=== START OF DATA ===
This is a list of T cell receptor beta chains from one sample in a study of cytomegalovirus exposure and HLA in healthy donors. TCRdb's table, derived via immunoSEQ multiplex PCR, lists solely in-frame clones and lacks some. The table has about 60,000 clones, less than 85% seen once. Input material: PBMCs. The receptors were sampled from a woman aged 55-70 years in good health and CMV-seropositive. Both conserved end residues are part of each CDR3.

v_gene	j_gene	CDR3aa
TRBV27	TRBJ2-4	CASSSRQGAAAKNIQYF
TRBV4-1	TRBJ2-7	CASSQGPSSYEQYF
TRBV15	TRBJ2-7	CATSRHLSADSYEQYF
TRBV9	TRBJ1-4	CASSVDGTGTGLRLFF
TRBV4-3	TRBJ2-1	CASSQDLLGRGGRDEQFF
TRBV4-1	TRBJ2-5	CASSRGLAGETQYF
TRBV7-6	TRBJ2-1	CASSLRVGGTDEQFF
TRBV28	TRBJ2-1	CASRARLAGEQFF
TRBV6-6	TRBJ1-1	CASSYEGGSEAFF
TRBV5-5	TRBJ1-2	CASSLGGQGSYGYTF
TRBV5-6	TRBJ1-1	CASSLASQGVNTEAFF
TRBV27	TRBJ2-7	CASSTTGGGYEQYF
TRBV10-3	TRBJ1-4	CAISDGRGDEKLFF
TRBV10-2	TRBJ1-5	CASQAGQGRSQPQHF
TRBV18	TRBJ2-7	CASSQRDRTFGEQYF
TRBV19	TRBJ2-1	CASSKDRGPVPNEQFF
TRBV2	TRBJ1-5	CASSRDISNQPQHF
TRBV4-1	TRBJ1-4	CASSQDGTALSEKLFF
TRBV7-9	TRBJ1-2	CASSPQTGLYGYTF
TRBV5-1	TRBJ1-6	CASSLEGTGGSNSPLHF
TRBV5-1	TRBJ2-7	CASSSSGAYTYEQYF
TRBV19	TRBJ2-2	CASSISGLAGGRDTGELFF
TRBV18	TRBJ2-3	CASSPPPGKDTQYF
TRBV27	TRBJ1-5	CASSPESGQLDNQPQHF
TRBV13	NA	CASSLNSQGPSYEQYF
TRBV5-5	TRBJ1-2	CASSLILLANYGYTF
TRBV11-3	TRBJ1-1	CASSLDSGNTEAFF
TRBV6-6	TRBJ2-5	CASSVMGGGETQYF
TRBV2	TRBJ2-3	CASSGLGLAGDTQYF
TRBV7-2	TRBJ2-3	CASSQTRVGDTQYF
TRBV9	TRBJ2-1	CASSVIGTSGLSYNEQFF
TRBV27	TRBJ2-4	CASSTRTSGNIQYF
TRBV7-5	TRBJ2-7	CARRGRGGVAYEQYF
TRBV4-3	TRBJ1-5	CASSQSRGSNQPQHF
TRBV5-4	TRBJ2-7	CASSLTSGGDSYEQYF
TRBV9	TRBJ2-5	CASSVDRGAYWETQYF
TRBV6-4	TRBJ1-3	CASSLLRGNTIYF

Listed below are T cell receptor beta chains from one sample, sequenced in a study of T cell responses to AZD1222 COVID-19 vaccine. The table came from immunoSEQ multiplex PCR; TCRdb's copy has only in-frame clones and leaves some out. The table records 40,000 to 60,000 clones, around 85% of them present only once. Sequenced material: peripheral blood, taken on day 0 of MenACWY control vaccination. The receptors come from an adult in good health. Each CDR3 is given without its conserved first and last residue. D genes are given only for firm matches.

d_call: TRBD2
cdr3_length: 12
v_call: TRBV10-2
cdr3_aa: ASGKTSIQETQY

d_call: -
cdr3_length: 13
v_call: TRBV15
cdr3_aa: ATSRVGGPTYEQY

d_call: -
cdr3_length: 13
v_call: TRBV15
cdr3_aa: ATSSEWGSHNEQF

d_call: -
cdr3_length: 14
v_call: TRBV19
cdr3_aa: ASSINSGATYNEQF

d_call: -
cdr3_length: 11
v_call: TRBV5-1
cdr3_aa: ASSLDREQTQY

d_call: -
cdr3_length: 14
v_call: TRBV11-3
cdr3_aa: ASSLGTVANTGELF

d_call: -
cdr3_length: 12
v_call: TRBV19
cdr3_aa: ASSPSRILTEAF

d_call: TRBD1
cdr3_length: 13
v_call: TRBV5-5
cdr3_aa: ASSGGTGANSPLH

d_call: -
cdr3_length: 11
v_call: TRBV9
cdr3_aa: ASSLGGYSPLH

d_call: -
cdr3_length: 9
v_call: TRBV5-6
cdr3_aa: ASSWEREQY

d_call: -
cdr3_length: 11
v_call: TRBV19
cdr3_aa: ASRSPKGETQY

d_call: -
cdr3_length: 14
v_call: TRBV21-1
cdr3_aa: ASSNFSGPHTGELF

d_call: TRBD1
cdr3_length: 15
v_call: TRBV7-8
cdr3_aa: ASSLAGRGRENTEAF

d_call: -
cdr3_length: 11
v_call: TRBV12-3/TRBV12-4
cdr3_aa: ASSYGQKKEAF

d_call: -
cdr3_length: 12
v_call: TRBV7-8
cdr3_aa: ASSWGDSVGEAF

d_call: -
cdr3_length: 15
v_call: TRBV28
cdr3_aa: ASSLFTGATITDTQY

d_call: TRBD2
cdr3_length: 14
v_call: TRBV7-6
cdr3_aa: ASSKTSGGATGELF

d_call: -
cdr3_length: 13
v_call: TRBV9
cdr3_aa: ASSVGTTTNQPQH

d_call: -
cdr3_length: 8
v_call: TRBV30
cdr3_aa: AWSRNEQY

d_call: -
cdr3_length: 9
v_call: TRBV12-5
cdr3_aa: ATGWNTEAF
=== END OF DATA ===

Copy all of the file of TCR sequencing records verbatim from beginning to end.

This is a list of T cell receptor beta chains from one sample in a study of cytomegalovirus exposure and HLA in healthy donors. TCRdb's table, derived via immunoSEQ multiplex PCR, lists solely in-frame clones and lacks some. The table has about 60,000 clones, less than 85% seen once. Input material: PBMCs. The receptors were sampled from a woman aged 55-70 years in good health and CMV-seropositive. Both conserved end residues are part of each CDR3.

v_gene	j_gene	CDR3aa
TRBV27	TRBJ2-4	CASSSRQGAAAKNIQYF
TRBV4-1	TRBJ2-7	CASSQGPSSYEQYF
TRBV15	TRBJ2-7	CATSRHLSADSYEQYF
TRBV9	TRBJ1-4	CASSVDGTGTGLRLFF
TRBV4-3	TRBJ2-1	CASSQDLLGRGGRDEQFF
TRBV4-1	TRBJ2-5	CASSRGLAGETQYF
TRBV7-6	TRBJ2-1	CASSLRVGGTDEQFF
TRBV28	TRBJ2-1	CASRARLAGEQFF
TRBV6-6	TRBJ1-1	CASSYEGGSEAFF
TRBV5-5	TRBJ1-2	CASSLGGQGSYGYTF
TRBV5-6	TRBJ1-1	CASSLASQGVNTEAFF
TRBV27	TRBJ2-7	CASSTTGGGYEQYF
TRBV10-3	TRBJ1-4	CAISDGRGDEKLFF
TRBV10-2	TRBJ1-5	CASQAGQGRSQPQHF
TRBV18	TRBJ2-7	CASSQRDRTFGEQYF
TRBV19	TRBJ2-1	CASSKDRGPVPNEQFF
TRBV2	TRBJ1-5	CASSRDISNQPQHF
TRBV4-1	TRBJ1-4	CASSQDGTALSEKLFF
TRBV7-9	TRBJ1-2	CASSPQTGLYGYTF
TRBV5-1	TRBJ1-6	CASSLEGTGGSNSPLHF
TRBV5-1	TRBJ2-7	CASSSSGAYTYEQYF
TRBV19	TRBJ2-2	CASSISGLAGGRDTGELFF
TRBV18	TRBJ2-3	CASSPPPGKDTQYF
TRBV27	TRBJ1-5	CASSPESGQLDNQPQHF
TRBV13	NA	CASSLNSQGPSYEQYF
TRBV5-5	TRBJ1-2	CASSLILLANYGYTF
TRBV11-3	TRBJ1-1	CASSLDSGNTEAFF
TRBV6-6	TRBJ2-5	CASSVMGGGETQYF
TRBV2	TRBJ2-3	CASSGLGLAGDTQYF
TRBV7-2	TRBJ2-3	CASSQTRVGDTQYF
TRBV9	TRBJ2-1	CASSVIGTSGLSYNEQFF
TRBV27	TRBJ2-4	CASSTRTSGNIQYF
TRBV7-5	TRBJ2-7	CARRGRGGVAYEQYF
TRBV4-3	TRBJ1-5	CASSQSRGSNQPQHF
TRBV5-4	TRBJ2-7	CASSLTSGGDSYEQYF
TRBV9	TRBJ2-5	CASSVDRGAYWETQYF
TRBV6-4	TRBJ1-3	CASSLLRGNTIYF

Listed below are T cell receptor beta chains from one sample, sequenced in a study of T cell responses to AZD1222 COVID-19 vaccine. The table came from immunoSEQ multiplex PCR; TCRdb's copy has only in-frame clones and leaves some out. The table records 40,000 to 60,000 clones, around 85% of them present only once. Sequenced material: peripheral blood, taken on day 0 of MenACWY control vaccination. The receptors come from an adult in good health. Each CDR3 is given without its conserved first and last residue. D genes are given only for firm matches.

d_call: TRBD2
cdr3_length: 12
v_call: TRBV10-2
cdr3_aa: ASGKTSIQETQY

d_call: -
cdr3_length: 13
v_call: TRBV15
cdr3_aa: ATSRVGGPTYEQY

d_call: -
cdr3_length: 13
v_call: TRBV15
cdr3_aa: ATSSEWGSHNEQF

d_call: -
cdr3_length: 14
v_call: TRBV19
cdr3_aa: ASSINSGATYNEQF

d_call: -
cdr3_length: 11
v_call: TRBV5-1
cdr3_aa: ASSLDREQTQY

d_call: -
cdr3_length: 14
v_call: TRBV11-3
cdr3_aa: ASSLGTVANTGELF

d_call: -
cdr3_length: 12
v_call: TRBV19
cdr3_aa: ASSPSRILTEAF

d_call: TRBD1
cdr3_length: 13
v_call: TRBV5-5
cdr3_aa: ASSGGTGANSPLH

d_call: -
cdr3_length: 11
v_call: TRBV9
cdr3_aa: ASSLGGYSPLH

d_call: -
cdr3_length: 9
v_call: TRBV5-6
cdr3_aa: ASSWEREQY

d_call: -
cdr3_length: 11
v_call: TRBV19
cdr3_aa: ASRSPKGETQY

d_call: -
cdr3_length: 14
v_call: TRBV21-1
cdr3_aa: ASSNFSGPHTGELF

d_call: TRBD1
cdr3_length: 15
v_call: TRBV7-8
cdr3_aa: ASSLAGRGRENTEAF

d_call: -
cdr3_length: 11
v_call: TRBV12-3/TRBV12-4
cdr3_aa: ASSYGQKKEAF

d_call: -
cdr3_length: 12
v_call: TRBV7-8
cdr3_aa: ASSWGDSVGEAF

d_call: -
cdr3_length: 15
v_call: TRBV28
cdr3_aa: ASSLFTGATITDTQY

d_call: TRBD2
cdr3_length: 14
v_call: TRBV7-6
cdr3_aa: ASSKTSGGATGELF

d_call: -
cdr3_length: 13
v_call: TRBV9
cdr3_aa: ASSVGTTTNQPQH

d_call: -
cdr3_length: 8
v_call: TRBV30
cdr3_aa: AWSRNEQY

d_call: -
cdr3_length: 9
v_call: TRBV12-5
cdr3_aa: ATGWNTEAF